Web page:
Lightweight was first introduced to the world in September 2013 when I launched the Kickstarter for the first year worth of stories. But for me, the history of Lightweight dates back over two decades.
Flashback to the early 1990s. Parachute pants and fluorescent clothing was cool. George H.W. Bush was saying all the wrong things to get reelected. I was a fourteen year old kid coming into my own for the first time. I created heroes for years before then. I distinctly remember my brother Russ and I taking our G.I. Joe, Star Wars, He-Man, M.A.S.K. and dozens of other figures and turning all of them into a massive universe of superheroes. Literally hundreds of characters came out of these sessions and they in turn inspired the creation of dozens more with the classic TSR Marvel Super Heroes and Mayfair DC Heroes role playing games. But so many of those creations were rather stereotypical superheroes. I realized that I wanted to create a hero with unique abilities, with a set structure to those powers, and with a back story I could craft over years.
The first part was connecting with the power of gravity manipulation. Though a villain or two possessed the ability over the years, it was a relatively unused ability in comics. At the time, I could find neither a Marvel nor a DC hero that used the ability. Even now, only the obscure Marvel character uncreatively named Gravity does.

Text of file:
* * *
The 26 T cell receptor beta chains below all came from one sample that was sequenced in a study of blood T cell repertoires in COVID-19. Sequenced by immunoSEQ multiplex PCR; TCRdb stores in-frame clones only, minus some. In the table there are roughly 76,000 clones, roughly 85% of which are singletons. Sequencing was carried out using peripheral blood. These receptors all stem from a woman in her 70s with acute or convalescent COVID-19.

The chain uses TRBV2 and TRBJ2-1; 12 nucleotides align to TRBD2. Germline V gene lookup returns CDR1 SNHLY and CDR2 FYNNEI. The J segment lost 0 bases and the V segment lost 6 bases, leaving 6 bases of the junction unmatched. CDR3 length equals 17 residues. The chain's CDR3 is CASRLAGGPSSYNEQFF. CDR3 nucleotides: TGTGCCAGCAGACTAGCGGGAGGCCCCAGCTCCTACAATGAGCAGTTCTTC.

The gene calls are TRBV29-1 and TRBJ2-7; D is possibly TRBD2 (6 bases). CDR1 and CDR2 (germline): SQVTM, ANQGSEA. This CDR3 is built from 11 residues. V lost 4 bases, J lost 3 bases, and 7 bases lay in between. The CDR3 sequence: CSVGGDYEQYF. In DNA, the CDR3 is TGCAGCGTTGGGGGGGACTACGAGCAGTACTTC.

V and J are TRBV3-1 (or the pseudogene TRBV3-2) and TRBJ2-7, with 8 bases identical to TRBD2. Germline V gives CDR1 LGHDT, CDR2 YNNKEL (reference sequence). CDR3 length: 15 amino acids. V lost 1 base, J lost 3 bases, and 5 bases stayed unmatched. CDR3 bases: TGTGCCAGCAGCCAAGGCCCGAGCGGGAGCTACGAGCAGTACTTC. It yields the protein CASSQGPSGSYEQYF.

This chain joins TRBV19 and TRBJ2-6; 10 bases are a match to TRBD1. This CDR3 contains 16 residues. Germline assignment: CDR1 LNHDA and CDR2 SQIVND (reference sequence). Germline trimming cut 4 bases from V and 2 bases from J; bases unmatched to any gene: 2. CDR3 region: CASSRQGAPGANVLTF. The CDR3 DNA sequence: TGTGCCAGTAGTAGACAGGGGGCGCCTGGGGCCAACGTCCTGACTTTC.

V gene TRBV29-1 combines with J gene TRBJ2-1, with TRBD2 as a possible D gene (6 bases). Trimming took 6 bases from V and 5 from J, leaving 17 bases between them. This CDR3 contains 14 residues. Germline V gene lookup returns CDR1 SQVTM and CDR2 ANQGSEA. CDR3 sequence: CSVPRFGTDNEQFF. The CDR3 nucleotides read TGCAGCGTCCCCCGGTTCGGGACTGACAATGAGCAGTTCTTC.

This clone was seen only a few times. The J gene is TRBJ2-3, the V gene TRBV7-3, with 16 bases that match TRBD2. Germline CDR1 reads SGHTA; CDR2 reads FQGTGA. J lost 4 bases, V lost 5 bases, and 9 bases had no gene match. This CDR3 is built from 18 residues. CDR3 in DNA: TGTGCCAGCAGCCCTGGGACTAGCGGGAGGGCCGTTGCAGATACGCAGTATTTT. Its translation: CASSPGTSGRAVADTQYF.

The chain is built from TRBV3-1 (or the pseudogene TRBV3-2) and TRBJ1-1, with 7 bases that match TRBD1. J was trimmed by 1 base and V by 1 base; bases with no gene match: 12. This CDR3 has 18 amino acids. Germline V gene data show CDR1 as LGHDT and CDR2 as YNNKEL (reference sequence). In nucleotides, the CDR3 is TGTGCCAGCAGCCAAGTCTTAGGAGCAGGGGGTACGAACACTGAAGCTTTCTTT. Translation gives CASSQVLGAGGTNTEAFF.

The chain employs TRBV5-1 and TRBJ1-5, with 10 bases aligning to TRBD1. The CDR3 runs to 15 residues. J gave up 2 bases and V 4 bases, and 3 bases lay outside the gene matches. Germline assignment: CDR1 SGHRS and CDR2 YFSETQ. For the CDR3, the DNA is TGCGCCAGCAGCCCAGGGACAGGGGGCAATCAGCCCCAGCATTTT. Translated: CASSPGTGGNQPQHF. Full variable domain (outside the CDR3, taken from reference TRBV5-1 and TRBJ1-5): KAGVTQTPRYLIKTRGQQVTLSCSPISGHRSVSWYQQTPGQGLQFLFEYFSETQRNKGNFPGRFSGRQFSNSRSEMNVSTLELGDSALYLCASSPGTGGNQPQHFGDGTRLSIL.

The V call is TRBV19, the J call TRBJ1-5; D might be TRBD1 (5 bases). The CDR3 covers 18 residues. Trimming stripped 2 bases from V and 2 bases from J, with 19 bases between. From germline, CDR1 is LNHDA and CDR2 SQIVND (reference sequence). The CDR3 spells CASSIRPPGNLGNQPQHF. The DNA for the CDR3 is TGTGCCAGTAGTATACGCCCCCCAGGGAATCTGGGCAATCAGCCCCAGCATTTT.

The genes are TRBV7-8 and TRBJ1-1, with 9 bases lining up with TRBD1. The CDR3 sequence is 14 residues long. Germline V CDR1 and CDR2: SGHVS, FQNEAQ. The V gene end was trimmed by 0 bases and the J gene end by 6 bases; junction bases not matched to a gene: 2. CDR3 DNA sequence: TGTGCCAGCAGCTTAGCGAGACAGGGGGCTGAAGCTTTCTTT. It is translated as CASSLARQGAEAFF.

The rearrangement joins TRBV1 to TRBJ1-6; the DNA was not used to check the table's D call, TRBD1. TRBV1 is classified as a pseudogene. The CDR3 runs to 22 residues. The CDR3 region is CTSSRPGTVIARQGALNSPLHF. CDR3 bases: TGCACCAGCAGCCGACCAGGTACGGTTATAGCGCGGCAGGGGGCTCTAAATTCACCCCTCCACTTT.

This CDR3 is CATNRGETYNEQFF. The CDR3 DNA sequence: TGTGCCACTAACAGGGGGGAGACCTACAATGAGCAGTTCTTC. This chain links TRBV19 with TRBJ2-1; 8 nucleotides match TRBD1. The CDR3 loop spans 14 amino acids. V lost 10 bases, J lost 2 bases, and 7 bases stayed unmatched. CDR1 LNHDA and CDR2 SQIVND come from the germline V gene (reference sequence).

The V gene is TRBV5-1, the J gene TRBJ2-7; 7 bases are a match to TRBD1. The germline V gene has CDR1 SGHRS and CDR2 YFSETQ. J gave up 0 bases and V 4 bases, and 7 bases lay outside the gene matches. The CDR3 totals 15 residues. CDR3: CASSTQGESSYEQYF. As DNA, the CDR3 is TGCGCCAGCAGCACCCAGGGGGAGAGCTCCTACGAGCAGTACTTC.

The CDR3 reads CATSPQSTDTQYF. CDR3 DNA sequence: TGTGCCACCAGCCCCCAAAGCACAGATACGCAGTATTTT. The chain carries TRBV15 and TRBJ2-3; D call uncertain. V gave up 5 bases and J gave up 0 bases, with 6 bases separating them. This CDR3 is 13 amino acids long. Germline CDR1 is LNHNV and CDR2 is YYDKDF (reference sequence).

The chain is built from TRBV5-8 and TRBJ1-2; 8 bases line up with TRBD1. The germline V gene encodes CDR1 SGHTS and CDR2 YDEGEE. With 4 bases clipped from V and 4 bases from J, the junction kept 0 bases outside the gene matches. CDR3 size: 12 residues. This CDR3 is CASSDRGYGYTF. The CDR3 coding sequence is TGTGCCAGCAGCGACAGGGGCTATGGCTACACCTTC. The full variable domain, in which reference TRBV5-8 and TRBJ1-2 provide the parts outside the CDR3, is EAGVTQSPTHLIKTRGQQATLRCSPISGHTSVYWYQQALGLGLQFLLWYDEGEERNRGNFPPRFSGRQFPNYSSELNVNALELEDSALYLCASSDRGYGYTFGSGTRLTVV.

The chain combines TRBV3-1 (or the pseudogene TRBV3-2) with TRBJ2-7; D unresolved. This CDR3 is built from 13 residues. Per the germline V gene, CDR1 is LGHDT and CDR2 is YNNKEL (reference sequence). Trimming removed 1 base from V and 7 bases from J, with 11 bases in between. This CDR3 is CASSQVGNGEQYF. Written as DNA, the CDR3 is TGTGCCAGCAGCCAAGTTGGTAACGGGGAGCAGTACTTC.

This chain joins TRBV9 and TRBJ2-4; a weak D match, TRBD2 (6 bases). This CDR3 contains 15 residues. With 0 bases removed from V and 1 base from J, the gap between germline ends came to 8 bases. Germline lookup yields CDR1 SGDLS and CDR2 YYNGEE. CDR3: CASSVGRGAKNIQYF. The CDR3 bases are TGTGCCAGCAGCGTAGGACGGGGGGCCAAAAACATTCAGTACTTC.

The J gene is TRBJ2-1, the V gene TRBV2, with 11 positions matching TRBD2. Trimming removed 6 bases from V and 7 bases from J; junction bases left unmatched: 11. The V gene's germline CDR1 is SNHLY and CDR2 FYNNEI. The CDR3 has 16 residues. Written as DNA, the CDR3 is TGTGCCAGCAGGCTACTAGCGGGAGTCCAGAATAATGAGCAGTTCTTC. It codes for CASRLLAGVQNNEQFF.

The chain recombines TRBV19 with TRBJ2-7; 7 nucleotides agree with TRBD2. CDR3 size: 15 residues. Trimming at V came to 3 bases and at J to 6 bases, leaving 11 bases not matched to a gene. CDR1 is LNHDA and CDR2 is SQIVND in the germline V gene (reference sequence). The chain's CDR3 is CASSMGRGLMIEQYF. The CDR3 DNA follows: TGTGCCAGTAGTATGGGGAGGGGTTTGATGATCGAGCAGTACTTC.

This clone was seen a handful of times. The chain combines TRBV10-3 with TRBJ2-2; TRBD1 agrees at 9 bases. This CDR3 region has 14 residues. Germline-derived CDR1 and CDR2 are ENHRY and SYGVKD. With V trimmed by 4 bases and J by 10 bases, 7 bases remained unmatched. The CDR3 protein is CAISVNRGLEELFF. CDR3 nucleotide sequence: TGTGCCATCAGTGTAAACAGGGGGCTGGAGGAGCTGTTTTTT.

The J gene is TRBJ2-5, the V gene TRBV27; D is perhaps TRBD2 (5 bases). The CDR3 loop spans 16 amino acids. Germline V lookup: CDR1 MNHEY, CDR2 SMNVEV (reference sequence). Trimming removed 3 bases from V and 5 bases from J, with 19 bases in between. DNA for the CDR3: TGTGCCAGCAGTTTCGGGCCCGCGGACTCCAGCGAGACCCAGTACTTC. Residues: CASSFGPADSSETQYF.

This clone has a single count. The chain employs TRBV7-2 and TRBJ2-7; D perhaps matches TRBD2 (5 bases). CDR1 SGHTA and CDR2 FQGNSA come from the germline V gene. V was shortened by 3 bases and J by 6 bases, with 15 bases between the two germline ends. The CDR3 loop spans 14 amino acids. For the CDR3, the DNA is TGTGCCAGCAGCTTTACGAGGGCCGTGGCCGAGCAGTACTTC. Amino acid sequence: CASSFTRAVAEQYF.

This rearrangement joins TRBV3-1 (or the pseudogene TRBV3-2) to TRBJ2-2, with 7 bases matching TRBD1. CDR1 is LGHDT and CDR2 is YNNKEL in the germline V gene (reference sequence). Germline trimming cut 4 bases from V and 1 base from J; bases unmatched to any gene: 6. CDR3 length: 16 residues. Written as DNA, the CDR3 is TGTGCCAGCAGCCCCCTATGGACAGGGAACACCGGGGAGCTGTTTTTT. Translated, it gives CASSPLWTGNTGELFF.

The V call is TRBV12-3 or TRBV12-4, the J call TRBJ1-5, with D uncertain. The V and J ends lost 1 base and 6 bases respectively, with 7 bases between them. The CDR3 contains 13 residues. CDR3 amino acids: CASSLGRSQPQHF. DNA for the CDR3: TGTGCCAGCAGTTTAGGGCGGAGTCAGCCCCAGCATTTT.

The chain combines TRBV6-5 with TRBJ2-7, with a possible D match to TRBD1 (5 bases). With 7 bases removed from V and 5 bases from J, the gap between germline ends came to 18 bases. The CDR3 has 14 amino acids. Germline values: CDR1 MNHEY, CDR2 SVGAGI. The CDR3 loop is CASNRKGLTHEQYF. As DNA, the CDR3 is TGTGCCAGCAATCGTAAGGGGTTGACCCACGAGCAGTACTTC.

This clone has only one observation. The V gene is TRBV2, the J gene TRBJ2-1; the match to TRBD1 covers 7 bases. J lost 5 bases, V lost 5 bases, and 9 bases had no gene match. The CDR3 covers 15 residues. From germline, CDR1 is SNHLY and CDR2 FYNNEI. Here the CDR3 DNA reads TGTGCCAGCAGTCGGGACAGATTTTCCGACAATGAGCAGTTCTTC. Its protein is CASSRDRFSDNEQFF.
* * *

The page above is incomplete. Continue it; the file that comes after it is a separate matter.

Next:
[caption id="attachment_553" align="alignleft" width="180"] Brent Sprecher's character design for Lightweight.[/caption]
From there, I started to develop the character of Kevin Mathis. In many ways, his earliest incarnation was something of a Mary Sue. He had all my best traits and none of my teenage excesses. His supporting cast initially consisted of all the other heroes and villains we created, but I realized that I wanted to do more with Lightweight. So I set out to create a universe for him.
Initially I wrote his earliest adventures as comic book plots. I had a copy of a two or three paragraph Marvel plot and I used that as the basic structure to lay out my story. I developed literally hundreds of Lightweight plots this way, although my plots grew shorter and shorter as I added on, until they were only a sentence or two. At the same time, I started to develop other characters around him. Many of these figures have found or will find their way into the Quadrant Universe over the next few months and years.
Back then, Lightweight was something of the premiere hero of the line, alongside another figure named Legend (who has been reborn as the leader of another current project, F.O.R.C.E.). But he was also just a fairly typical solo teen hero. Millie, Andy, George and Howl were all in place back then, although a few have went through name changes—and in one case a major personality change—since then. Millie actually went by Winnie back then and in hindsight I not only stole her name from Danica McKellar’s character in The Wonder Years, but I also stole much of Kevin’s initial relationship from that show. (Oddly, the name Kevin didn’t come from that show though. I initially called the lead Nathan Anderson, an obvious fictionalized version of my name. It wasn’t until my high school years that I renamed him Kevin Mathis, after two friends growing up.)
The majority of the villains of this book were also in place with only Hammer and Anvil being recent creations. All have went through some major renovations since their first incarnation. Titan was once basically a Sentinel. Ronin was an eight foot tall cyborg. Hellfire’s powers and origins were the same, but George was one dimensional at best.